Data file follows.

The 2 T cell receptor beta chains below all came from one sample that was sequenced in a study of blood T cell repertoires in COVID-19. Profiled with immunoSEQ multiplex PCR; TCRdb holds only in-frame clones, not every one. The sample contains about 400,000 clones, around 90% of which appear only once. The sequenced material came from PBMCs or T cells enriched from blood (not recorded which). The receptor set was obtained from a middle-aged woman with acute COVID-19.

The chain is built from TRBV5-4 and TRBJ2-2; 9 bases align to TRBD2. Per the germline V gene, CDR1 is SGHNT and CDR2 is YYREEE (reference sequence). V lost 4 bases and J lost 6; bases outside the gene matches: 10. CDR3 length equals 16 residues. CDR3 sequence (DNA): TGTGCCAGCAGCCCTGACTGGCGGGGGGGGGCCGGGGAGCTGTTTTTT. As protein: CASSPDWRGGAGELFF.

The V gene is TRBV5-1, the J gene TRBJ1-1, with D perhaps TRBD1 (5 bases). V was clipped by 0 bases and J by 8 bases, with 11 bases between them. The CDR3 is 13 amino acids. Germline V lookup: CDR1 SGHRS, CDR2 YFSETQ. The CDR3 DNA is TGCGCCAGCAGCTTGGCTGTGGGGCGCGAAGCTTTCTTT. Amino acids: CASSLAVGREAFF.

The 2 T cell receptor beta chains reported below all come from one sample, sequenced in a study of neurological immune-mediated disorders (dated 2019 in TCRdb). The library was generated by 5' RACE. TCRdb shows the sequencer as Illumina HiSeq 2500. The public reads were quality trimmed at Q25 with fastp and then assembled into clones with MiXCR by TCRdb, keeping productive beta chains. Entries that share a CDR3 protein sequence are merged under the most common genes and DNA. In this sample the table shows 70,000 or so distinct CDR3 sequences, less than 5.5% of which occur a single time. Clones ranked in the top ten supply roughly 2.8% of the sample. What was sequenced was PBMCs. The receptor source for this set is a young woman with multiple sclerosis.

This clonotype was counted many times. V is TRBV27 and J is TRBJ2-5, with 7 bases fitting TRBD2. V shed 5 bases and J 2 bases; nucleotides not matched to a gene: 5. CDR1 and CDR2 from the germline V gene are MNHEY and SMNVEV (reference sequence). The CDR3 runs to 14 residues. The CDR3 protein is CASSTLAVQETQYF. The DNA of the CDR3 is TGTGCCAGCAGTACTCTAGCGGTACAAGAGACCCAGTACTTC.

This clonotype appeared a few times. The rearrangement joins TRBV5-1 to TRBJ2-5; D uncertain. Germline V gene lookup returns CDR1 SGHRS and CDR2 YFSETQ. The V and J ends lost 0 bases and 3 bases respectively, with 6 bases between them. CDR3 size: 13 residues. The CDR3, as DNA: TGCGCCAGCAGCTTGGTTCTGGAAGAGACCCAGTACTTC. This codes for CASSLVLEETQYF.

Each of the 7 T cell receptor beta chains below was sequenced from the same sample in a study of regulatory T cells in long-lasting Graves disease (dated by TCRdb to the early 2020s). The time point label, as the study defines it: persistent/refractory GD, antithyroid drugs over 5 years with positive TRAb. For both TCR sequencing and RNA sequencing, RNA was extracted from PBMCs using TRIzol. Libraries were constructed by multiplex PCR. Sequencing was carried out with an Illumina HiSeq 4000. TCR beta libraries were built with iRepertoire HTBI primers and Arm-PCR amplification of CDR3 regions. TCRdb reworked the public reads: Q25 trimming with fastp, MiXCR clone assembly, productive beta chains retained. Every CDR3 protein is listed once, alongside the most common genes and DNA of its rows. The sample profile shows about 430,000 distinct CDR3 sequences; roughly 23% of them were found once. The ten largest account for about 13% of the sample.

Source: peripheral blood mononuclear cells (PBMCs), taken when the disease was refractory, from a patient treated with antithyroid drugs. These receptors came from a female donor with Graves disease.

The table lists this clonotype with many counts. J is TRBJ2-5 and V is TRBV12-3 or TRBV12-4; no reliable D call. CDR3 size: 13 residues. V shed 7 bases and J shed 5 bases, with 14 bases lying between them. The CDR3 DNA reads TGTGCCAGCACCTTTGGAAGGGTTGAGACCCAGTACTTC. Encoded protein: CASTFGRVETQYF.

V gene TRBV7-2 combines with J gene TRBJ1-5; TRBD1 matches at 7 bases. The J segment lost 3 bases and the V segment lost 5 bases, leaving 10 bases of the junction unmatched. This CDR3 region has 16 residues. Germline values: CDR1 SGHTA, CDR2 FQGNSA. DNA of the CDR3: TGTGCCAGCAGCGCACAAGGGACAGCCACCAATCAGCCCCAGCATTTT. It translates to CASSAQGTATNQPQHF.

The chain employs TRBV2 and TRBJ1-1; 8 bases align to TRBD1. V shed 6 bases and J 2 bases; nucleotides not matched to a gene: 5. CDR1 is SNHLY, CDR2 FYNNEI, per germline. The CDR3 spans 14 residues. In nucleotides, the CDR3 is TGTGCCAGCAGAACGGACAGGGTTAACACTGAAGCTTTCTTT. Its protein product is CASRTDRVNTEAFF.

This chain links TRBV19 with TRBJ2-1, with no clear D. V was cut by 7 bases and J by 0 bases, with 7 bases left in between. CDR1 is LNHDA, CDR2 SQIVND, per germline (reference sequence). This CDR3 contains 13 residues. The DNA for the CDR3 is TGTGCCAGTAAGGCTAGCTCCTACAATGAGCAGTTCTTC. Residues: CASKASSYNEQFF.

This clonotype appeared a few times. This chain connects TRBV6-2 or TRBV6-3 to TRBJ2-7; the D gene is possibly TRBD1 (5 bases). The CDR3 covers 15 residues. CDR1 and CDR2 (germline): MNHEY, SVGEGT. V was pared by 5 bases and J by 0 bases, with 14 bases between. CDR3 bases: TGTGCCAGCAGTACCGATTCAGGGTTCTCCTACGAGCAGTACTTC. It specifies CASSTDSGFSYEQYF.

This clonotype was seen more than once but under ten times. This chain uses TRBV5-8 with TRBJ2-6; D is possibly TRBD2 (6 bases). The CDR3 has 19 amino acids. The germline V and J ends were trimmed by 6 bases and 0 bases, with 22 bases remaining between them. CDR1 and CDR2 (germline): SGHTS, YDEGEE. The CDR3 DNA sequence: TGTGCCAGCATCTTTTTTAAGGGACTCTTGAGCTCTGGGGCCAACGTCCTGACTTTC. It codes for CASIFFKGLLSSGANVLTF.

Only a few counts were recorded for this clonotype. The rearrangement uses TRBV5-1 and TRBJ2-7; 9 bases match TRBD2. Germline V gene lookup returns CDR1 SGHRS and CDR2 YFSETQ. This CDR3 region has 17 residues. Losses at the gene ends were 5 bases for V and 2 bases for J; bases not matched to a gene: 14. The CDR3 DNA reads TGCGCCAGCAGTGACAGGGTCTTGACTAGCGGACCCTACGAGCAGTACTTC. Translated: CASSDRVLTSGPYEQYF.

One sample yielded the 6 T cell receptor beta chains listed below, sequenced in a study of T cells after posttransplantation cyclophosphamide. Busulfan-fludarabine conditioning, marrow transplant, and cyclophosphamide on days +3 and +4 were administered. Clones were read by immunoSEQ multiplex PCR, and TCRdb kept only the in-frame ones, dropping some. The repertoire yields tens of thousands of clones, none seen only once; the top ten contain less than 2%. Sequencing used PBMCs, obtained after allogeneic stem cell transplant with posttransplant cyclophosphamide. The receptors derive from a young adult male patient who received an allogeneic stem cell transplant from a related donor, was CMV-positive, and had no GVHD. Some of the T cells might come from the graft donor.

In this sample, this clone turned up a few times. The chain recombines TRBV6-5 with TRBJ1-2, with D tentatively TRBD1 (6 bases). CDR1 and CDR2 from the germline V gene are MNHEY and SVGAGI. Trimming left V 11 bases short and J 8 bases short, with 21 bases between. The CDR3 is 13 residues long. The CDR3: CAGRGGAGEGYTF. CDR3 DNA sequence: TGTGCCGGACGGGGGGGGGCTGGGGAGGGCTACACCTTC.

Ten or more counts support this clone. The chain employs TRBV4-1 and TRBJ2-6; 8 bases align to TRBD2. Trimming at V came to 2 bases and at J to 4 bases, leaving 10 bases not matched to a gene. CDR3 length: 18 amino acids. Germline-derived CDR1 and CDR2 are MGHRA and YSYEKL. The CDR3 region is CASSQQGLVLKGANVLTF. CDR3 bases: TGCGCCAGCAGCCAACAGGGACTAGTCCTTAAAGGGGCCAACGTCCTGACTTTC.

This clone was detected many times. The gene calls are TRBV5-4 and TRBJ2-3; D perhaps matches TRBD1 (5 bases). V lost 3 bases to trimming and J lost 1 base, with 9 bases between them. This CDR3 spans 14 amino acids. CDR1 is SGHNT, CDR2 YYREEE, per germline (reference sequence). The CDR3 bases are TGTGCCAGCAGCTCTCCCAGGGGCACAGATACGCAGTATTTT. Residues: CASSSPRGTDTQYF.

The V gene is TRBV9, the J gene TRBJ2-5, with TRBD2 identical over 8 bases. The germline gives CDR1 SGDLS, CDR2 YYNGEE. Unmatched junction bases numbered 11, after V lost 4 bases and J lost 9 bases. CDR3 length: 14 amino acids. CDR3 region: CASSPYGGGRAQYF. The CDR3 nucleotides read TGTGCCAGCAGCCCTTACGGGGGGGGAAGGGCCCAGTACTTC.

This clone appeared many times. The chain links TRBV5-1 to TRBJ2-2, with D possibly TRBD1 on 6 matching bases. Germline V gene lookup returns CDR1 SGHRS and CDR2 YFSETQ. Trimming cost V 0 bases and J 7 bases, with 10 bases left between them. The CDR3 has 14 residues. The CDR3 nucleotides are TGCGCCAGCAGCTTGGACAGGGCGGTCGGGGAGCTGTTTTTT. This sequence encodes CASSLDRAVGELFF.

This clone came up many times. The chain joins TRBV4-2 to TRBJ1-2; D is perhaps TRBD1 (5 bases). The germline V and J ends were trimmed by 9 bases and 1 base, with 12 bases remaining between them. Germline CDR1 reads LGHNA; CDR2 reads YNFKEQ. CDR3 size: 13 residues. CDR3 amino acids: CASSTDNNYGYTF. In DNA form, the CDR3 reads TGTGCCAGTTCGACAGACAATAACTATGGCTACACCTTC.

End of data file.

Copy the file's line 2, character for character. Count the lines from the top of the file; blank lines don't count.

The chain is built from TRBV5-4 and TRBJ2-2; 9 bases align to TRBD2. Per the germline V gene, CDR1 is SGHNT and CDR2 is YYREEE (reference sequence). V lost 4 bases and J lost 6; bases outside the gene matches: 10. CDR3 length equals 16 residues. CDR3 sequence (DNA): TGTGCCAGCAGCCCTGACTGGCGGGGGGGGGCCGGGGAGCTGTTTTTT. As protein: CASSPDWRGGAGELFF.